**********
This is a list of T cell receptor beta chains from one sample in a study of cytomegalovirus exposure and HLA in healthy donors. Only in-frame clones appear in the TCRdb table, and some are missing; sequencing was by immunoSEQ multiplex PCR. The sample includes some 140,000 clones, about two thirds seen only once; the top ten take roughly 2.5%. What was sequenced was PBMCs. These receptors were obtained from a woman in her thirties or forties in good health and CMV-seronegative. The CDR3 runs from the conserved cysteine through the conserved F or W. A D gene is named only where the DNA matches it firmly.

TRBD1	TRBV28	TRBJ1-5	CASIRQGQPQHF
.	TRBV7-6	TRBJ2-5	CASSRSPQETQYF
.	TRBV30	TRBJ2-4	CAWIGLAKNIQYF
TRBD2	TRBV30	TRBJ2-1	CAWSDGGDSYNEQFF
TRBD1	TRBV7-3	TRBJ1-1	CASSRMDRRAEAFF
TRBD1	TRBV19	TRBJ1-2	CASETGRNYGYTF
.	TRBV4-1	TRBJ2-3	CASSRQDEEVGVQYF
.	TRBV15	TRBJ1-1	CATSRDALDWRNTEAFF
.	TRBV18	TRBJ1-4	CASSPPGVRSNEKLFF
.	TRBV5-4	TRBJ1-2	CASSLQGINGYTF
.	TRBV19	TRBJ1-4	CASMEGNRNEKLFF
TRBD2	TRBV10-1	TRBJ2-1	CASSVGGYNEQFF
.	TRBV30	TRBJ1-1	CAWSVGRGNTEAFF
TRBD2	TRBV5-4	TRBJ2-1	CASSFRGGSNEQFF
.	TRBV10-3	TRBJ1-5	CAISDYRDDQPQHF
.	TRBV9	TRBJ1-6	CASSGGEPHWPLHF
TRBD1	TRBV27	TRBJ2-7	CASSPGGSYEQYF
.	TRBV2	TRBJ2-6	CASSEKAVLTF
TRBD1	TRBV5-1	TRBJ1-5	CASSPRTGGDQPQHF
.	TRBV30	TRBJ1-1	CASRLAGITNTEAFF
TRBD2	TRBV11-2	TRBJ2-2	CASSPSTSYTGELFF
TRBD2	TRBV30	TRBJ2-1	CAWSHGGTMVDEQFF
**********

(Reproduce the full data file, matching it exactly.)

This is a list of T cell receptor beta chains from one sample in a study of cytomegalovirus exposure and HLA in healthy donors. Only in-frame clones appear in the TCRdb table, and some are missing; sequencing was by immunoSEQ multiplex PCR. The sample includes some 140,000 clones, about two thirds seen only once; the top ten take roughly 2.5%. What was sequenced was PBMCs. These receptors were obtained from a woman in her thirties or forties in good health and CMV-seronegative. The CDR3 runs from the conserved cysteine through the conserved F or W. A D gene is named only where the DNA matches it firmly.

TRBD1	TRBV28	TRBJ1-5	CASIRQGQPQHF
.	TRBV7-6	TRBJ2-5	CASSRSPQETQYF
.	TRBV30	TRBJ2-4	CAWIGLAKNIQYF
TRBD2	TRBV30	TRBJ2-1	CAWSDGGDSYNEQFF
TRBD1	TRBV7-3	TRBJ1-1	CASSRMDRRAEAFF
TRBD1	TRBV19	TRBJ1-2	CASETGRNYGYTF
.	TRBV4-1	TRBJ2-3	CASSRQDEEVGVQYF
.	TRBV15	TRBJ1-1	CATSRDALDWRNTEAFF
.	TRBV18	TRBJ1-4	CASSPPGVRSNEKLFF
.	TRBV5-4	TRBJ1-2	CASSLQGINGYTF
.	TRBV19	TRBJ1-4	CASMEGNRNEKLFF
TRBD2	TRBV10-1	TRBJ2-1	CASSVGGYNEQFF
.	TRBV30	TRBJ1-1	CAWSVGRGNTEAFF
TRBD2	TRBV5-4	TRBJ2-1	CASSFRGGSNEQFF
.	TRBV10-3	TRBJ1-5	CAISDYRDDQPQHF
.	TRBV9	TRBJ1-6	CASSGGEPHWPLHF
TRBD1	TRBV27	TRBJ2-7	CASSPGGSYEQYF
.	TRBV2	TRBJ2-6	CASSEKAVLTF
TRBD1	TRBV5-1	TRBJ1-5	CASSPRTGGDQPQHF
.	TRBV30	TRBJ1-1	CASRLAGITNTEAFF
TRBD2	TRBV11-2	TRBJ2-2	CASSPSTSYTGELFF
TRBD2	TRBV30	TRBJ2-1	CAWSHGGTMVDEQFF